McKenzie to iron out issues between Hanover Parish Council, Negril planning body
Local Government Minister Desmond McKenzie says he has summoned representatives of the Negril and Green Island Area Local Planning Authority (NGIALPA) and the Hanover Parish Council (HPC) to a meeting this week to resolve what the council has reported to be long-standing grievances between the two organisations.
The minister made his comments during a press briefing in Lucea, Hanover, on Saturday, following a four-hour meeting with councillors of the HPC and government engineers who are investigating the building collapse at the Royalton Negril hotel last Tuesday, which left five workmen seriously injured.
"I have called a meeting for next week because I know that there are areas of concern between the HPC and NGIALPA. I know that there are areas of grievances that exist there, and I will be meeting with them next week - here in Hanover - to discuss the concerns and to see how best we can work it out, because both organisations are crucial to the development of the parish," McKenzie said.
"The parish council has indicated that there are some developments which they need to sign off on that have been with that body (NGIALPA) for quite a while and it is hampering their progress," he added.
However, outgoing chairman of NGIALPA, Cliff Reynolds, has taken exception to what he says is any impression being given by the Hanover Parish Council that NGIALPA has been tardy or negligent in carrying out its duties.
"Over the years, plans that are submitted to NGIALPA are normally passed on to whether it be the Westmoreland Parish Council, the Hanover Parish Council, or NEPA (National Environment and Planning Agency) in a very timely manner. And, for them (the parish council) to make a statement that plans would have been held up for approval, it would be so false, because residential plans are normally done within a 90-day period," Reynolds said.
A FALSE STATEMENT
"I can understand that they might be searching for a response to certain things that have been happening, but that is a very false statement, because as it relates to hotels, they would have to wait on NEPA's response before they consider those ... . I have to get feedback from water commission, roads and works, health and fire department. They have to get a variety of feedback from NRCA before they can make a final decision and pass it on," Reynolds said.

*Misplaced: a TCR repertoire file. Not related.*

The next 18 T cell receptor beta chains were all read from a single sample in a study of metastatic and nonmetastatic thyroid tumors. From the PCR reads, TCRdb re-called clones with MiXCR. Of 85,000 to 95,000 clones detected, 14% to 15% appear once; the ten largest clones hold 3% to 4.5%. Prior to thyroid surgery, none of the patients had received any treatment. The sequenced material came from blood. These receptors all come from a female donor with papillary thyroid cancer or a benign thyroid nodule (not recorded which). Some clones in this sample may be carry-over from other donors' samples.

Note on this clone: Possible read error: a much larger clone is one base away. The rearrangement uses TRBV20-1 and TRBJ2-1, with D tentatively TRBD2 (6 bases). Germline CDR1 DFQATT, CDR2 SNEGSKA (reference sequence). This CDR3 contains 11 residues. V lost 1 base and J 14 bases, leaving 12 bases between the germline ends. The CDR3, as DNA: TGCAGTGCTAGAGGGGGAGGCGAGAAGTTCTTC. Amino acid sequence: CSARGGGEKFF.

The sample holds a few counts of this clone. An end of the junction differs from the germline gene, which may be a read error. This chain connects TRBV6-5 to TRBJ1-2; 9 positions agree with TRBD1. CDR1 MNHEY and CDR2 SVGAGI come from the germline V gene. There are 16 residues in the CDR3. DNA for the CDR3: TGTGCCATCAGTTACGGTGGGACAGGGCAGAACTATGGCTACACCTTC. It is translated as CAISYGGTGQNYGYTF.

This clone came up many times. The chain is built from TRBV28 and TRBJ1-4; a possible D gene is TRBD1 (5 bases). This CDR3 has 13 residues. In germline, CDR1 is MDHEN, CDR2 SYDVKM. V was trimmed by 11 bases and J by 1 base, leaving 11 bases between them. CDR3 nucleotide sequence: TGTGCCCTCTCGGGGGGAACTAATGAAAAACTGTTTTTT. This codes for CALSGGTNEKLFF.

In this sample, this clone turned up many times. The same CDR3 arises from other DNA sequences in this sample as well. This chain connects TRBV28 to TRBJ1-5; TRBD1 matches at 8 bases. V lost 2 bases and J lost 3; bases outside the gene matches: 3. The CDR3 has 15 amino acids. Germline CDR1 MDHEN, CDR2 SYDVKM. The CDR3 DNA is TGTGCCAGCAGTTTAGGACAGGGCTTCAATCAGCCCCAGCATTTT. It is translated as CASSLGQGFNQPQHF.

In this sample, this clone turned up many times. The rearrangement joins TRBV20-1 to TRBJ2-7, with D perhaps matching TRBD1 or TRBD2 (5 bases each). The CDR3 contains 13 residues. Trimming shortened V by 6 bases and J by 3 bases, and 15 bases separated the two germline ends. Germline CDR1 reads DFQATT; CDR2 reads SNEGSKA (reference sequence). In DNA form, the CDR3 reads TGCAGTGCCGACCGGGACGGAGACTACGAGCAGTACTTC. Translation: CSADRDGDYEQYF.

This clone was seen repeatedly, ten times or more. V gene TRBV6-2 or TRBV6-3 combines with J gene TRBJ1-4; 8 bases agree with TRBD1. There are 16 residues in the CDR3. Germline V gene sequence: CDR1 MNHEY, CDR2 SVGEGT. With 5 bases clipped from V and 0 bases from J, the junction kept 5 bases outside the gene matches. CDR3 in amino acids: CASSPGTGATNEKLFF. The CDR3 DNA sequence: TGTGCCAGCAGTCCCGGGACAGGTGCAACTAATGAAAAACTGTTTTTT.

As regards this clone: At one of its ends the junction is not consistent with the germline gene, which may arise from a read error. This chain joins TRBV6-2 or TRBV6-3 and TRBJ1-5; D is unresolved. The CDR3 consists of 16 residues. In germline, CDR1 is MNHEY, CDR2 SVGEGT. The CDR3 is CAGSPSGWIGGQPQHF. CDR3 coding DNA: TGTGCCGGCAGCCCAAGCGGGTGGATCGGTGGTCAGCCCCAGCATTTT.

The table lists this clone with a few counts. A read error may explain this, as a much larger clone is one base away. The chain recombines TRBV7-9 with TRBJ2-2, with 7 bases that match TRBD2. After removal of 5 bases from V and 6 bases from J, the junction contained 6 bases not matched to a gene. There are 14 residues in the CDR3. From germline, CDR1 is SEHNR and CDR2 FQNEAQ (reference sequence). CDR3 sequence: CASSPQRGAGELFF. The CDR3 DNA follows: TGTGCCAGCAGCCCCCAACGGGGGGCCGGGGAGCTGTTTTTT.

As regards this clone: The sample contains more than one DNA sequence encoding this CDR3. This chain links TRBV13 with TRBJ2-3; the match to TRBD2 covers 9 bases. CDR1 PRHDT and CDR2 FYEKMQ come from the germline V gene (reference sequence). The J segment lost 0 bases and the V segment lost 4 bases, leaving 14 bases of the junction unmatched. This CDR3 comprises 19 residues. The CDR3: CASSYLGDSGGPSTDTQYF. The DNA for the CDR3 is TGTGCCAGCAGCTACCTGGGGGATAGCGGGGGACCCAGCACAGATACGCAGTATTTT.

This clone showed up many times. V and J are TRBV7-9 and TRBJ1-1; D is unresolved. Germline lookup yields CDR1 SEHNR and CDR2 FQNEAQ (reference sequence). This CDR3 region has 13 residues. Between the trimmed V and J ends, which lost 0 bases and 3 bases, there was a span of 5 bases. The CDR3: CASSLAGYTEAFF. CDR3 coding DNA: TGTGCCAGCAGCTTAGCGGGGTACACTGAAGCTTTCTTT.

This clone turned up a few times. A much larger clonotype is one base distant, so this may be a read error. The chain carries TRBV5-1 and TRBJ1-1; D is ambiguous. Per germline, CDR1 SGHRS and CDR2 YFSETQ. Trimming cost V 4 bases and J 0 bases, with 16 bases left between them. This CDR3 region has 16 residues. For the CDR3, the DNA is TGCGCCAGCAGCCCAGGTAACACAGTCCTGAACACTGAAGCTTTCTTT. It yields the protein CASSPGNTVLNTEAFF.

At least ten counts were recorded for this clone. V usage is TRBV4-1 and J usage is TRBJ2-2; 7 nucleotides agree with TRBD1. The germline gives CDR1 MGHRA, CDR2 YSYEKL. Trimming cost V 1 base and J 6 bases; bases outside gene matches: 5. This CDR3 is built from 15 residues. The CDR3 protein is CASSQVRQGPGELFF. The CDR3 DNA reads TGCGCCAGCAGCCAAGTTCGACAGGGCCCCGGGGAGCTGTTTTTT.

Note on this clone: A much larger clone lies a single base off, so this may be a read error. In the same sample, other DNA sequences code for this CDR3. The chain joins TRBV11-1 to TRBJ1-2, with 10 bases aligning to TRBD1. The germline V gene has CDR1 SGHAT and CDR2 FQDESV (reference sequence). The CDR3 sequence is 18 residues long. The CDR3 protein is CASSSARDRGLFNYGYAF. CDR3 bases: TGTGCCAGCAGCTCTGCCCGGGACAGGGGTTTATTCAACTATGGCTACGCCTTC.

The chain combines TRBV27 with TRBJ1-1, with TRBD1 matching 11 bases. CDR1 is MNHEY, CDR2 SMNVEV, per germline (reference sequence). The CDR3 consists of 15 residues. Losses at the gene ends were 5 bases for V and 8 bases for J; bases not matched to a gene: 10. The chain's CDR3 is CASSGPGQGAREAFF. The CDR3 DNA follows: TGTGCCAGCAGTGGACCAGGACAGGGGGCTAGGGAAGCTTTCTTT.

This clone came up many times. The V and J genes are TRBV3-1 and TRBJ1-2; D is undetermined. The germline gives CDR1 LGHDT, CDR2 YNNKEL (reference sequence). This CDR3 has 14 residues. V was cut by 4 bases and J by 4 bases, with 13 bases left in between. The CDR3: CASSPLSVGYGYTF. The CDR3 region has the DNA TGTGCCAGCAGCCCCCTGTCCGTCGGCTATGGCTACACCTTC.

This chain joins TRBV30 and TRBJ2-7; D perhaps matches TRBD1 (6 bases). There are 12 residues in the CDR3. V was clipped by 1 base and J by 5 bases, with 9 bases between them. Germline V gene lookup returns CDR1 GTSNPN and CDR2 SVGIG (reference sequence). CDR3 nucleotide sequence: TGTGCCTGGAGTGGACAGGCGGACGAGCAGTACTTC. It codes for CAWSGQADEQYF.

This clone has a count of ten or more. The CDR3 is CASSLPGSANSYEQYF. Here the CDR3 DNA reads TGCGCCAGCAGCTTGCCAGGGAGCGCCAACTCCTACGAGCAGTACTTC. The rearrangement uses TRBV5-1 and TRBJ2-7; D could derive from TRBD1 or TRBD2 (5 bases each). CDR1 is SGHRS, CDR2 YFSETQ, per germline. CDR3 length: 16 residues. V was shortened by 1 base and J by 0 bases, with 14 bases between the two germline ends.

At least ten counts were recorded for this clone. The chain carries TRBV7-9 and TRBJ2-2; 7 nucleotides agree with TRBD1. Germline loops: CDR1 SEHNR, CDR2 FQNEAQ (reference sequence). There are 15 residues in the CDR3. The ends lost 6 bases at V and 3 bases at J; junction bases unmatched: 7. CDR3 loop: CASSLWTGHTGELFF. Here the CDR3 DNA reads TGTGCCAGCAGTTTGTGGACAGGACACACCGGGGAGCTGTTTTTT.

Reynolds added that when he demitted office as NGIALPA chairman several weeks ago, there was no backlog of building plans for commercial or hotel submissions, nor were there any complaints made by the council to NGIALPA about tardiness.
"It is mostly hotel plans that we get, and there is no reason for NGIALPA to hold up hotel or commercial plans. For the commercial ones, we have meetings once a month, so after the board meetings a week or so after, those plans are prepared and sent off to the relevant parish councils and NEPA," he said.
"The records are there for public scrutiny. I know in the past where plans were forwarded to the council and [when] the customer goes to make queries or to pay their fees, they are told that nothing was sent; that the plans are not there; yet we verify that they have signed a book receiving those plans. Because of the record-keeping that we do, we have a system that when you get those plans, you have to sign. The records there are quite clear," Reynolds said.